In a ground-breaking decision (Ince – C-336/14), the Court of Justice of the European Union (CJEU) held that German criminal authorities must not prosecute intermediaries of sports betting services, as the relevant stipulations penalising private operators in Germany do not comply with EU law.

Legislative Background

Since 2008, the German gambling market has been regulated by an Interstate Treaty on Gambling, prohibiting private providers from offering public sport bets and games of chance, effectively setting up a general State monopoly on games of chance. For a number of reasons and following various CJEU decisions, the highest German administrative court, the Federal Administrative Court, judged that this State monopoly on sports betting violated EU law and was therefore inapplicable (Federal Administrative Court, judgment 20 June 2013, – 8 C 17/12). In order to bring German gambling law into compliance with EU law, the Interstate Treaty was amended in 2012, allowing up to 20 private providers to receive a sports betting licence. However, the licensing process has been beset with problems with the result that not a single licence has been issued to date as we discussed in an earlier article.

Background to the CJEU decision

A Turkish business woman living in Germany, Ms. Sebat Ince, operated a sports betting terminal in Bavaria brokering sport bets of an Austrian provider without holding the German administrative authorisation required by law. Such unauthorised provision of sports betting services to German players is prohibited by German gambling law and considered to be a criminal offence. Consequently, Ms. Ince was charged by German public prosecution authorities. However, the Local Court of Sonthofen, which was competent in this matter, had significant doubts as to whether the relevant German law was in line with EU law and whether Ms. Ince could indeed be sentenced for a criminal offence. The Sonthofen court referred the matter to the CJEU.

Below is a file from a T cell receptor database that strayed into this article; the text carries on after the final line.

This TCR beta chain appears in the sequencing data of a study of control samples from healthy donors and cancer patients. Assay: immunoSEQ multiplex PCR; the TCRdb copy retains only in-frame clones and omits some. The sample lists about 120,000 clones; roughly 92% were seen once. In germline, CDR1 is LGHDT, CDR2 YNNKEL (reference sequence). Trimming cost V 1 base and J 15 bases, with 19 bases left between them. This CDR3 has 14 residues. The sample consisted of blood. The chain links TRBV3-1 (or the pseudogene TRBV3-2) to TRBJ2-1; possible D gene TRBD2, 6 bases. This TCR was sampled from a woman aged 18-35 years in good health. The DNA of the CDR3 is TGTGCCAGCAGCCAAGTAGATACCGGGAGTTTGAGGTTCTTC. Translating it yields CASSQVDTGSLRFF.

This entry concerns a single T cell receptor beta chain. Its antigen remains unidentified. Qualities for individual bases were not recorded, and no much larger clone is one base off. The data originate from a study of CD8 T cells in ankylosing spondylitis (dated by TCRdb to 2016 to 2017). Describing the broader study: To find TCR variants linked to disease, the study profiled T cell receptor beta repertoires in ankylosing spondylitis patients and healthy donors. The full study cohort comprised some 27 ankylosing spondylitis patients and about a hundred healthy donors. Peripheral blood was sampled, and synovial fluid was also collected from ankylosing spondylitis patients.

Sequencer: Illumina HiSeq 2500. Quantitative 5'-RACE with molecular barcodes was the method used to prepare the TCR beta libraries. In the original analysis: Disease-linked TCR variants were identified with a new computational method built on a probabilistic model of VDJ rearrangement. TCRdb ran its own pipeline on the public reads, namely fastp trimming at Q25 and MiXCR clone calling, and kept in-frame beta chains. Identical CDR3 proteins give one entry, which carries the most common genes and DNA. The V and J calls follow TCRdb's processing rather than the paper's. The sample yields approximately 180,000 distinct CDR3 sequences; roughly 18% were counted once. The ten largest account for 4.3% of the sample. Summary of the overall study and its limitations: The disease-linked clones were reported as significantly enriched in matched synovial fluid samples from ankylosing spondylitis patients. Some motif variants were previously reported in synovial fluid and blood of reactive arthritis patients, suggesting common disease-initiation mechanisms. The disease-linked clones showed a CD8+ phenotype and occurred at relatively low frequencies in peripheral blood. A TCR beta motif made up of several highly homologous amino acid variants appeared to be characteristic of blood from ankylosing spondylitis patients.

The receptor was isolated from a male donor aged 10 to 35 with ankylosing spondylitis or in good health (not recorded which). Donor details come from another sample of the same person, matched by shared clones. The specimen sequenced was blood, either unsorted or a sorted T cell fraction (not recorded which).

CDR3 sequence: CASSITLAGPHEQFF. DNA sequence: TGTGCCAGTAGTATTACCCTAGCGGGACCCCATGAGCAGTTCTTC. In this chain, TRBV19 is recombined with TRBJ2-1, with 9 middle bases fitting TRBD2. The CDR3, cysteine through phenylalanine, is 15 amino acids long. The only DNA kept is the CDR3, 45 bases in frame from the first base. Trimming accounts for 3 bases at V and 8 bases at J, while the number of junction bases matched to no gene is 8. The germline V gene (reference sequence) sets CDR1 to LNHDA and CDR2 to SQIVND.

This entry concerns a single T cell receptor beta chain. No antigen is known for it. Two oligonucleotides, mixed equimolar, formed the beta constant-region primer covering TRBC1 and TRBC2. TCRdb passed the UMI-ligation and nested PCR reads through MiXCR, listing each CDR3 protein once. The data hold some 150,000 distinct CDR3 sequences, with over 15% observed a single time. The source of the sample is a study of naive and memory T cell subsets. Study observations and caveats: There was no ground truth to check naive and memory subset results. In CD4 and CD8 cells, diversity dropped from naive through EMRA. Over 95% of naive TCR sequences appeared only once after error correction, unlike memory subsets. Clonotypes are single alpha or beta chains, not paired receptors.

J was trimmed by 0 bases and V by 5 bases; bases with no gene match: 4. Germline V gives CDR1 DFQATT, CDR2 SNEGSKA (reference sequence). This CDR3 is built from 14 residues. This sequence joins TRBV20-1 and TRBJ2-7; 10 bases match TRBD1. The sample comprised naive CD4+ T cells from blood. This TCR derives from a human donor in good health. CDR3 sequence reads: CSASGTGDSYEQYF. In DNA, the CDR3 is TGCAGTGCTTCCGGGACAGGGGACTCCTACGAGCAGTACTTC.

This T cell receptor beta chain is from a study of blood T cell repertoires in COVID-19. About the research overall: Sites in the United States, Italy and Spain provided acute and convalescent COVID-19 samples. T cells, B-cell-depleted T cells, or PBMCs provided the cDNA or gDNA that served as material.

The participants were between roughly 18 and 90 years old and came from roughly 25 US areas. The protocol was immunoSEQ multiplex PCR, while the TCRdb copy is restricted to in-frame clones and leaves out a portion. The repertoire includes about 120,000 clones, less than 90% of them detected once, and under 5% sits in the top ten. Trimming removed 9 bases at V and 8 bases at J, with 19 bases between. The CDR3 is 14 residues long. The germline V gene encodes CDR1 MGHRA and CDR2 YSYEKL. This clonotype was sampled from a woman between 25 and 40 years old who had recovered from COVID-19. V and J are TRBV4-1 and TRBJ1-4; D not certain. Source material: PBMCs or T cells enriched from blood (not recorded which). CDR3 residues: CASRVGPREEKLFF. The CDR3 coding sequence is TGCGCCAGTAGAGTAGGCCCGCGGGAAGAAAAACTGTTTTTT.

Findings of the CJEU

The most relevant aspects of the CJEU’s decision relate to current law in Germany although the CJEU also commented on previous laws which might lead to damages claims by private sports betting providers against the German State in future.

The CJEU ruled that as no sports betting licenses have been granted during the period in which the current gambling law has been in place, whereas the State sports betting providers are allowed to continue their offers, a State monopoly on sports betting is still in place. As mentioned, this had already been deemed incompatible with EU law by the German Federal Administrative Court. Even though, theoretically, private and State-owned providers could now be awarded sports betting licences, the fact that this had not happened in practice upheld the sports betting State monopoly, and the ruling of the German Federal Administrative Court on the illegality of such State monopoly still applies.

Impact of the decision

The CJEU decision will have a direct impact on the German legal regime regarding sports betting. Authorities may no longer issue prohibition orders against private sports betting providers which have licences from other EU Member States merely because they do not hold the required German licence for offering sports bets (as such licence cannot be obtained in practice). Furthermore, the current sports betting procedure will most likely have to be revised and changes in German gambling law will have to be implemented.

In addition, the CJEU’s decision may also have an impact on the on-going debate over the legality of online casino games and poker in Germany. While the CJEU’s decision does not explicitly mention that its reasoning also applies to online casino games and poker (as this was not an issue covered in the reference by the Sonthofen court), its reasoning could be applied by extension. The arguments brought forward against a State monopoly and the obligation for private providers to obtain prior authorisation before offering games of chance could also be considered viable arguments in cases that deal with online casino gaming and online poker. It can be assumed that a number of local German courts will begin rejecting prohibition orders against casino and poker providers which are made solely on the basis that they do not hold the relevant (and unobtainable) licence.